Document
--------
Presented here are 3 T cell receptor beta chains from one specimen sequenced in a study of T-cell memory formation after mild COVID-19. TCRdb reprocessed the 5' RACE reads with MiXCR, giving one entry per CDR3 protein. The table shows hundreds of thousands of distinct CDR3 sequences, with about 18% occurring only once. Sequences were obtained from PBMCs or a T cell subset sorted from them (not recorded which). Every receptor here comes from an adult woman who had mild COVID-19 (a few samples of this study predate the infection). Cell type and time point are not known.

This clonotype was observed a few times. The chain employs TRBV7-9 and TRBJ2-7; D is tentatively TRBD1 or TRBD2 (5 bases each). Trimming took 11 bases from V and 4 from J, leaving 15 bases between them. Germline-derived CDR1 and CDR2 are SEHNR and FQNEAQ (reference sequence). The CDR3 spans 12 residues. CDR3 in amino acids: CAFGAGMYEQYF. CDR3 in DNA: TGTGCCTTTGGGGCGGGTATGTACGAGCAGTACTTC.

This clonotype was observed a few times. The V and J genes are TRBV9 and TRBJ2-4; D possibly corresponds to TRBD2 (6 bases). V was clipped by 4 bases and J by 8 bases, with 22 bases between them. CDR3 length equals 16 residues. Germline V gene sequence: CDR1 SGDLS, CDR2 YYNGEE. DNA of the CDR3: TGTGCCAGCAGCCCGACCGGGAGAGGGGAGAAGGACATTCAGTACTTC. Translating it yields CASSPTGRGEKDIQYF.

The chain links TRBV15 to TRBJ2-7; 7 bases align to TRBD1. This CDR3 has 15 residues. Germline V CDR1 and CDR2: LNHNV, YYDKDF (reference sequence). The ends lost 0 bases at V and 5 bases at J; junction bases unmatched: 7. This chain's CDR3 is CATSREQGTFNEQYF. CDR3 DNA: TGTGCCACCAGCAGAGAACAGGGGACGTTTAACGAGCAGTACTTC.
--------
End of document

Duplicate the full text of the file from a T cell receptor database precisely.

Presented here are 3 T cell receptor beta chains from one specimen sequenced in a study of T-cell memory formation after mild COVID-19. TCRdb reprocessed the 5' RACE reads with MiXCR, giving one entry per CDR3 protein. The table shows hundreds of thousands of distinct CDR3 sequences, with about 18% occurring only once. Sequences were obtained from PBMCs or a T cell subset sorted from them (not recorded which). Every receptor here comes from an adult woman who had mild COVID-19 (a few samples of this study predate the infection). Cell type and time point are not known.

This clonotype was observed a few times. The chain employs TRBV7-9 and TRBJ2-7; D is tentatively TRBD1 or TRBD2 (5 bases each). Trimming took 11 bases from V and 4 from J, leaving 15 bases between them. Germline-derived CDR1 and CDR2 are SEHNR and FQNEAQ (reference sequence). The CDR3 spans 12 residues. CDR3 in amino acids: CAFGAGMYEQYF. CDR3 in DNA: TGTGCCTTTGGGGCGGGTATGTACGAGCAGTACTTC.

This clonotype was observed a few times. The V and J genes are TRBV9 and TRBJ2-4; D possibly corresponds to TRBD2 (6 bases). V was clipped by 4 bases and J by 8 bases, with 22 bases between them. CDR3 length equals 16 residues. Germline V gene sequence: CDR1 SGDLS, CDR2 YYNGEE. DNA of the CDR3: TGTGCCAGCAGCCCGACCGGGAGAGGGGAGAAGGACATTCAGTACTTC. Translating it yields CASSPTGRGEKDIQYF.

The chain links TRBV15 to TRBJ2-7; 7 bases align to TRBD1. This CDR3 has 15 residues. Germline V CDR1 and CDR2: LNHNV, YYDKDF (reference sequence). The ends lost 0 bases at V and 5 bases at J; junction bases unmatched: 7. This chain's CDR3 is CATSREQGTFNEQYF. CDR3 DNA: TGTGCCACCAGCAGAGAACAGGGGACGTTTAACGAGCAGTACTTC.